Discussion in 'Frontpage news' started by Hilbert Hagedoorn, May 13, 2021.
What are you using for paste?
I personally go back and forth from Thermal Grizzly Kryonaut , Conductonaut, and MX-4 all depending on what I have at the time. AS5 is sort of my last resort because I normally always still have a tube of it laying around.
I will say my first attempt with Liquid metal didn't go so well as a retard I tried to apply while the CPU was still in the socket, It dripped as I came up from putting it on the CPU and went into one of the first memory slot then of course I had a missing stick of memory being detected but luckily it was easy enough to remove out of the memory slot and all was good.
Great review, thanks.
I'm surprised how well Gelid Xtreme holds up still.
I tried it years ago after delidding my 6700K because it suffered terrible pump out between the core and lid within a day.
Gelid Xtreme being very thick took weeks for the same effect to happen and gave better temps too.
I think I was using MX-4 before that.
I've only ever used Arctic Silver so seeing where it placed on the chart was.... interesting.
Pump out is only an issue if you use the paste on the die.
Not when used over and IHS.
Kryonaut both for air as water on GPU and CPU, takes a bit more work applying it and a day or two to fully settle in.
I haven't really had the need to replace thermal compound on any laptop I've owned for years so I don't have a good recommendation, but have you considered creating a silicone gasket to help keep the compound from leaving? You'll want to make sure it's properly vented of course, but that vent shouldn't be enough to allow for thermal compound to leak.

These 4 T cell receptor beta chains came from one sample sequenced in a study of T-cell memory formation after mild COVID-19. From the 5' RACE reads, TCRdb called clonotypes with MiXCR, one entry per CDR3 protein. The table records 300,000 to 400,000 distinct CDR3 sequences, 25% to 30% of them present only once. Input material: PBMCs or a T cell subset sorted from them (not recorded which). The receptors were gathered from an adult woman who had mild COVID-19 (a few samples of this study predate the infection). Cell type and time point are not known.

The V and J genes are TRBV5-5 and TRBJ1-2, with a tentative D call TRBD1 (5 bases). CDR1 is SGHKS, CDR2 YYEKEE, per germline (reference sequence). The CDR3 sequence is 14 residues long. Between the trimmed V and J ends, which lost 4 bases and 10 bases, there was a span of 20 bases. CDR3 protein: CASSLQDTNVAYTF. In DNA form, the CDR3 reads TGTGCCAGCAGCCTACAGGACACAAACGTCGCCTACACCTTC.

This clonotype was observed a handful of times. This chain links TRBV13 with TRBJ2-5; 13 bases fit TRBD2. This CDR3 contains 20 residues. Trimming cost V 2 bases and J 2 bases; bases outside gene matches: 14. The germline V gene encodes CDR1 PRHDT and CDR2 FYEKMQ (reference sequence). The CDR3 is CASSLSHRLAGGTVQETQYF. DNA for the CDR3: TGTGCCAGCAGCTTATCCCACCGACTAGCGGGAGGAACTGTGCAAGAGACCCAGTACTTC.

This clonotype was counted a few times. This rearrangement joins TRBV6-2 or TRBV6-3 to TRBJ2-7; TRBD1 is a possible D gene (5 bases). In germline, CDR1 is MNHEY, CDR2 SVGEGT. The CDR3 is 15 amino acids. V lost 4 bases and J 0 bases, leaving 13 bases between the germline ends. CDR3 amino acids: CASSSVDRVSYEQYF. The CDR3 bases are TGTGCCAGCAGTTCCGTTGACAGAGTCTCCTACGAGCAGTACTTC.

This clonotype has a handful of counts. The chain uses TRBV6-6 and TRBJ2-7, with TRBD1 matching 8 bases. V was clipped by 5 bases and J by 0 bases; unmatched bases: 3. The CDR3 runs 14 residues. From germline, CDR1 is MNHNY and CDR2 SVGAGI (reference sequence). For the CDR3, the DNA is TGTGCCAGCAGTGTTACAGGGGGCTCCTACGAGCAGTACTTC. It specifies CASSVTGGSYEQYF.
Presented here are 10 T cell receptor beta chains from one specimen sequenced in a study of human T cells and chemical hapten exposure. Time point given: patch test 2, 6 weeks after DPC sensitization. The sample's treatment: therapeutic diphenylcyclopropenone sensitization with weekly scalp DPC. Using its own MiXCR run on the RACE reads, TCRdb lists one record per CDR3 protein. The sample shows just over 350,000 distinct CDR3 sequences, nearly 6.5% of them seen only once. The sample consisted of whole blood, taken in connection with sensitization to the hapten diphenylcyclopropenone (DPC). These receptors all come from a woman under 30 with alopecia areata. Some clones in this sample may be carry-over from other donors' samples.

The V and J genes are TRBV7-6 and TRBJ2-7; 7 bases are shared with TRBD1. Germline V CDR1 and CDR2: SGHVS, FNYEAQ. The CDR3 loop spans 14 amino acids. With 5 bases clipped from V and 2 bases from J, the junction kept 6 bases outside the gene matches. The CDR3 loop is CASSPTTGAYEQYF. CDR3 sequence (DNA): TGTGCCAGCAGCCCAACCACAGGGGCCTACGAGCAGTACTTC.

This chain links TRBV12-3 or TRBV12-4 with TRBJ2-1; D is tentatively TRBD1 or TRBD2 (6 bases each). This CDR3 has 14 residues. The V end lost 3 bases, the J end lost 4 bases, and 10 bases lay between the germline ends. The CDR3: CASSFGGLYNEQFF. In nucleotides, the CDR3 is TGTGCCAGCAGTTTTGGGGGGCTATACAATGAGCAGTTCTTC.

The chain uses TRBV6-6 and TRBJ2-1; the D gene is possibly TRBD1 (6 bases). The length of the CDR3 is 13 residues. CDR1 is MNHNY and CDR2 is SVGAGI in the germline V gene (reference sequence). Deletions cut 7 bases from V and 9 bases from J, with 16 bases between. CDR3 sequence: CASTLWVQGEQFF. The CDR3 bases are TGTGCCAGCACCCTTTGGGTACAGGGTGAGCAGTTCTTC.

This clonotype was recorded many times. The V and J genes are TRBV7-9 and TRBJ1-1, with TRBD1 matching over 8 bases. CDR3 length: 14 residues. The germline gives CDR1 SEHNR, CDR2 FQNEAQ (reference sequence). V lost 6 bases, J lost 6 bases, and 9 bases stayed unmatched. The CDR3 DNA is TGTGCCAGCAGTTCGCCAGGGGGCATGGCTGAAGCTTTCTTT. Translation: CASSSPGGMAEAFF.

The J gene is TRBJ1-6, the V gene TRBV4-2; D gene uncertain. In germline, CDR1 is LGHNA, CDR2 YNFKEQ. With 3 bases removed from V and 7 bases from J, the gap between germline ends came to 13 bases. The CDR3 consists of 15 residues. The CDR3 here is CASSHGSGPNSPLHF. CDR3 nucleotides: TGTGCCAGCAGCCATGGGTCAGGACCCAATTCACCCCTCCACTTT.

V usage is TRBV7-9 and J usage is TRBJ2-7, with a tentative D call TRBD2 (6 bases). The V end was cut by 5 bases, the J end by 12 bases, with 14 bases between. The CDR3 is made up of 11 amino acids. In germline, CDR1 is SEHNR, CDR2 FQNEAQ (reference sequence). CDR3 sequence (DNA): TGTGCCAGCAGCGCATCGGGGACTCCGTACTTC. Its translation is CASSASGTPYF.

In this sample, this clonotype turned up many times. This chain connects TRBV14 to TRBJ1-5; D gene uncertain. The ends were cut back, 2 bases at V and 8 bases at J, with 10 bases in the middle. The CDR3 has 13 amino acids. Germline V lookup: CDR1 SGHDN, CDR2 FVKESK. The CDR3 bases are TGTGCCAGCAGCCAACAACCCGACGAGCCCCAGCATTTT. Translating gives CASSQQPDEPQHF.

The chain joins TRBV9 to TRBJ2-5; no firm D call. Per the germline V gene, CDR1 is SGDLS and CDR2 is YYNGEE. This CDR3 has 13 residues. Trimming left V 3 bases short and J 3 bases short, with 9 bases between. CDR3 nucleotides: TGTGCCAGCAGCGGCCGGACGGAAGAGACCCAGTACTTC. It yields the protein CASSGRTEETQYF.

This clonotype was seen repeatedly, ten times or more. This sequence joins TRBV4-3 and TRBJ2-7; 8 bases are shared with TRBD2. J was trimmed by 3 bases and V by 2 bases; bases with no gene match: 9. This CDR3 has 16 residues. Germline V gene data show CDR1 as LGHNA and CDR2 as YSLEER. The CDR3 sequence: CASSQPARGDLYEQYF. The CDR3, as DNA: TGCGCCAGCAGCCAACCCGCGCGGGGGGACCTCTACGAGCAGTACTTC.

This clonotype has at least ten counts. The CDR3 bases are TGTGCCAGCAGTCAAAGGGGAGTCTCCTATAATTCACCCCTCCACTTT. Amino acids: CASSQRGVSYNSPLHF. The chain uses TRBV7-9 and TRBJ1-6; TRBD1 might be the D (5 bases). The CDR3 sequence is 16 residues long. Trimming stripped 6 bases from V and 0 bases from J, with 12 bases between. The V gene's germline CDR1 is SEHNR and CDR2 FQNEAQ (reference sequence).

@Hilbert Hagedoorn , you've got your Hydronaut & Carbonaut pages & photos mixed up:
Still reading the review, will edit this post if I've got anything interesting to say about the products or results.
EDIT: Thermal Grizzly Kryonaut still right near the top in performance, I'm using it on my CPU and GPU, I've had it on my CPU since 2017 and it's still performing just as well....I think part of the longevity is down to the fact that my liquid metal delidded 6700K doesn't ever go above 65degC, and I remember reading in the literature of Grizzly Kryonaut that the paste won't dry out if kept below 70degC (or was it 75degC)....also the mounting system of the Noctua NHD14 cooler I use is high pressure/flat and stable/secure so that might contribute to the longevity of the Kryonaut paste which is now essentially 4 yrs old without any need of repasting.
I would suggest testing Thermal paste in laptops.
Due to the pump out effect (at least that is what der8auer called it), it is probably the most important place to know what thermal paste to use.
I personally used 3 different pastes (Arcitc silver 5, thermal grizzly ... I think it was cryo and a standard thermaltake paste) and all of them had the same problem: after a few thermal cycles (like 2 weeks to 6 weeks, 2 in summer, 6 in winter), the temps were very high again.
When I went to replace the thermal paste I saw almost none of it was still left on the contact area, it was mostly on the sides of the contact plate/CPU or GPU die.
Right now I dont have a laptop but once I do I will have to find a fix for this issue, because my temps right after replacing the TIM were in the high 60s for the GPU and high 70s for the CPU (this was an old laptop, i5-2670m and 570M) and after a few weeks: high 80s ion the GPU and mid 90s on the CPU.
And the more wide spread the temps get in a laptop, the higher the chance that something will die quicker, especially in bigger GPU dies. If your Laptop is at 20C when turned off, and at 80+ when on load, that is a rather large variance for the metal parts that will contract and expand due to thermal expansion.
Thermal paste looking "dried out" doesn't mean it stopped working. If thermals do no change, who cares if paste looks dry next time you open system? Lots of thermal compounds can be dry and still work fine.
@MerolaC this is a real issue you'd think someone thought about solving long time ago.
I'd say you're better using a different metal (one that expands similarly to silicon) and the usual copper heat pipes on top to carry the heat.
I don't think the issue could be solved from the cooling portion since it will most probably increase the price of it.